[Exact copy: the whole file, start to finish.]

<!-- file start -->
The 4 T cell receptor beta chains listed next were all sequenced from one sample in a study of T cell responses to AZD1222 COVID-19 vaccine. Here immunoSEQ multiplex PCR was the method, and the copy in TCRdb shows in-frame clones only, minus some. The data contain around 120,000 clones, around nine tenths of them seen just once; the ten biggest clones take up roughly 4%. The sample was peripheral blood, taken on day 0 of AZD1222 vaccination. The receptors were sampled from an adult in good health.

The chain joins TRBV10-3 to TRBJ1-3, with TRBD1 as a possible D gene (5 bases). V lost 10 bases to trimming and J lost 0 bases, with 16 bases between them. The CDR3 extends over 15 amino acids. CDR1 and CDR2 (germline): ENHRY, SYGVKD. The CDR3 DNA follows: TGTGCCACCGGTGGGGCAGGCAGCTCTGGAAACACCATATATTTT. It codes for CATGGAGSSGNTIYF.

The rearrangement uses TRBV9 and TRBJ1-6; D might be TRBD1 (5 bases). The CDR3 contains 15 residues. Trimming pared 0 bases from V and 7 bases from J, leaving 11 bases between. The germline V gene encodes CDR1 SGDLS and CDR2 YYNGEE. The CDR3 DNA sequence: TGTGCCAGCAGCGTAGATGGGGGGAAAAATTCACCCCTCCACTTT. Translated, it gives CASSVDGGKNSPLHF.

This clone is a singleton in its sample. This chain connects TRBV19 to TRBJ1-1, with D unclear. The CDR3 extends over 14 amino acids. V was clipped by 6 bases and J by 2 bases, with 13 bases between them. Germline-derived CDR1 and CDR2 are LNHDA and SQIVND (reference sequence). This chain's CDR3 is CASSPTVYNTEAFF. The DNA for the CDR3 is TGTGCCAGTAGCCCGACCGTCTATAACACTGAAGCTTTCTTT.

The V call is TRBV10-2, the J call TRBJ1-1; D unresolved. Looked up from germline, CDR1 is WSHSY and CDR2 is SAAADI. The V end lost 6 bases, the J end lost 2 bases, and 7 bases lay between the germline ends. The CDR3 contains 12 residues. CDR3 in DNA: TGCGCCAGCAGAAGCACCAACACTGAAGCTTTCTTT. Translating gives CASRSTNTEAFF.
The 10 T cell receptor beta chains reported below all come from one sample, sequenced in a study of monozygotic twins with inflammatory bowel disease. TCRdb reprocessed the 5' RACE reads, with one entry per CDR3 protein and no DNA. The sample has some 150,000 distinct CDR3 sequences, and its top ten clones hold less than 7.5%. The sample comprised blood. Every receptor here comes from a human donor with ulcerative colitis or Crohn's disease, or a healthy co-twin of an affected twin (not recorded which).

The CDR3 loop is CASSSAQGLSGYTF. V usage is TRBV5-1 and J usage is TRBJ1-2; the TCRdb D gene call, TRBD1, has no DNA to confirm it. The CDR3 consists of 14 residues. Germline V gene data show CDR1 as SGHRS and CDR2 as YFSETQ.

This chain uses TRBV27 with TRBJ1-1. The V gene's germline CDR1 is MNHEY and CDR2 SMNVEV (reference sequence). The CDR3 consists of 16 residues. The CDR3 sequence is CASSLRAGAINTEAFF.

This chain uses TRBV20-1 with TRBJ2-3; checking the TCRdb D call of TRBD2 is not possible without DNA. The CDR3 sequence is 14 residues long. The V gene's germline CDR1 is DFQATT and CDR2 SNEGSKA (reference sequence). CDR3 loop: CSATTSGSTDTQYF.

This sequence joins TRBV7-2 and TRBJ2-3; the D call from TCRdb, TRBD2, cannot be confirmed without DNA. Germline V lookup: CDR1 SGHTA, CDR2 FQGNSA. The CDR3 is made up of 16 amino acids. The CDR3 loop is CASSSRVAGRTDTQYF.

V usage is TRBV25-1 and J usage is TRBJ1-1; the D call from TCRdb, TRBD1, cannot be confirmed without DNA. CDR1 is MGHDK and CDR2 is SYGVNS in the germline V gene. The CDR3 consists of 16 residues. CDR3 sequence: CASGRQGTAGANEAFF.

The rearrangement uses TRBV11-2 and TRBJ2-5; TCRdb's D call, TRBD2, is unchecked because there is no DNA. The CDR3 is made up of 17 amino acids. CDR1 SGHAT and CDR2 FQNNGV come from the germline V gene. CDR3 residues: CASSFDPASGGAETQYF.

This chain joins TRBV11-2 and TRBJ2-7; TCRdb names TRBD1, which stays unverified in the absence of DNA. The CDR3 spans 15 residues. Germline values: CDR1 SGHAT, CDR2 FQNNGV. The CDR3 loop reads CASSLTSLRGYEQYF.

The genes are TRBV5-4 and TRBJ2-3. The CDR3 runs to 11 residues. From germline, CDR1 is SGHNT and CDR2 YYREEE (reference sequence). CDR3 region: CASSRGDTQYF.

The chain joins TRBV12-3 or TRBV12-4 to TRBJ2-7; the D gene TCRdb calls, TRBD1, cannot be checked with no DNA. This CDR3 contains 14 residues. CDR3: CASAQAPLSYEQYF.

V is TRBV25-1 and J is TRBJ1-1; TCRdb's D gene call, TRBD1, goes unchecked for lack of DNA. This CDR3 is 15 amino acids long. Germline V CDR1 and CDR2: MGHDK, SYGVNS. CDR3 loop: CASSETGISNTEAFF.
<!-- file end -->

The 4 T cell receptor beta chains listed next were all sequenced from one sample in a study of T cell responses to AZD1222 COVID-19 vaccine. Here immunoSEQ multiplex PCR was the method, and the copy in TCRdb shows in-frame clones only, minus some. The data contain around 120,000 clones, around nine tenths of them seen just once; the ten biggest clones take up roughly 4%. The sample was peripheral blood, taken on day 0 of AZD1222 vaccination. The receptors were sampled from an adult in good health.

The chain joins TRBV10-3 to TRBJ1-3, with TRBD1 as a possible D gene (5 bases). V lost 10 bases to trimming and J lost 0 bases, with 16 bases between them. The CDR3 extends over 15 amino acids. CDR1 and CDR2 (germline): ENHRY, SYGVKD. The CDR3 DNA follows: TGTGCCACCGGTGGGGCAGGCAGCTCTGGAAACACCATATATTTT. It codes for CATGGAGSSGNTIYF.

The rearrangement uses TRBV9 and TRBJ1-6; D might be TRBD1 (5 bases). The CDR3 contains 15 residues. Trimming pared 0 bases from V and 7 bases from J, leaving 11 bases between. The germline V gene encodes CDR1 SGDLS and CDR2 YYNGEE. The CDR3 DNA sequence: TGTGCCAGCAGCGTAGATGGGGGGAAAAATTCACCCCTCCACTTT. Translated, it gives CASSVDGGKNSPLHF.

This clone is a singleton in its sample. This chain connects TRBV19 to TRBJ1-1, with D unclear. The CDR3 extends over 14 amino acids. V was clipped by 6 bases and J by 2 bases, with 13 bases between them. Germline-derived CDR1 and CDR2 are LNHDA and SQIVND (reference sequence). This chain's CDR3 is CASSPTVYNTEAFF. The DNA for the CDR3 is TGTGCCAGTAGCCCGACCGTCTATAACACTGAAGCTTTCTTT.

The V call is TRBV10-2, the J call TRBJ1-1; D unresolved. Looked up from germline, CDR1 is WSHSY and CDR2 is SAAADI. The V end lost 6 bases, the J end lost 2 bases, and 7 bases lay between the germline ends. The CDR3 contains 12 residues. CDR3 in DNA: TGCGCCAGCAGAAGCACCAACACTGAAGCTTTCTTT. Translating gives CASRSTNTEAFF.
The 10 T cell receptor beta chains reported below all come from one sample, sequenced in a study of monozygotic twins with inflammatory bowel disease. TCRdb reprocessed the 5' RACE reads, with one entry per CDR3 protein and no DNA. The sample has some 150,000 distinct CDR3 sequences, and its top ten clones hold less than 7.5%. The sample comprised blood. Every receptor here comes from a human donor with ulcerative colitis or Crohn's disease, or a healthy co-twin of an affected twin (not recorded which).

The CDR3 loop is CASSSAQGLSGYTF. V usage is TRBV5-1 and J usage is TRBJ1-2; the TCRdb D gene call, TRBD1, has no DNA to confirm it. The CDR3 consists of 14 residues. Germline V gene data show CDR1 as SGHRS and CDR2 as YFSETQ.

This chain uses TRBV27 with TRBJ1-1. The V gene's germline CDR1 is MNHEY and CDR2 SMNVEV (reference sequence). The CDR3 consists of 16 residues. The CDR3 sequence is CASSLRAGAINTEAFF.

This chain uses TRBV20-1 with TRBJ2-3; checking the TCRdb D call of TRBD2 is not possible without DNA. The CDR3 sequence is 14 residues long. The V gene's germline CDR1 is DFQATT and CDR2 SNEGSKA (reference sequence). CDR3 loop: CSATTSGSTDTQYF.

This sequence joins TRBV7-2 and TRBJ2-3; the D call from TCRdb, TRBD2, cannot be confirmed without DNA. Germline V lookup: CDR1 SGHTA, CDR2 FQGNSA. The CDR3 is made up of 16 amino acids. The CDR3 loop is CASSSRVAGRTDTQYF.

V usage is TRBV25-1 and J usage is TRBJ1-1; the D call from TCRdb, TRBD1, cannot be confirmed without DNA. CDR1 is MGHDK and CDR2 is SYGVNS in the germline V gene. The CDR3 consists of 16 residues. CDR3 sequence: CASGRQGTAGANEAFF.

The rearrangement uses TRBV11-2 and TRBJ2-5; TCRdb's D call, TRBD2, is unchecked because there is no DNA. The CDR3 is made up of 17 amino acids. CDR1 SGHAT and CDR2 FQNNGV come from the germline V gene. CDR3 residues: CASSFDPASGGAETQYF.

This chain joins TRBV11-2 and TRBJ2-7; TCRdb names TRBD1, which stays unverified in the absence of DNA. The CDR3 spans 15 residues. Germline values: CDR1 SGHAT, CDR2 FQNNGV. The CDR3 loop reads CASSLTSLRGYEQYF.

The genes are TRBV5-4 and TRBJ2-3. The CDR3 runs to 11 residues. From germline, CDR1 is SGHNT and CDR2 YYREEE (reference sequence). CDR3 region: CASSRGDTQYF.

The chain joins TRBV12-3 or TRBV12-4 to TRBJ2-7; the D gene TCRdb calls, TRBD1, cannot be checked with no DNA. This CDR3 contains 14 residues. CDR3: CASAQAPLSYEQYF.

V is TRBV25-1 and J is TRBJ1-1; TCRdb's D gene call, TRBD1, goes unchecked for lack of DNA. This CDR3 is 15 amino acids long. Germline V CDR1 and CDR2: MGHDK, SYGVNS. CDR3 loop: CASSETGISNTEAFF.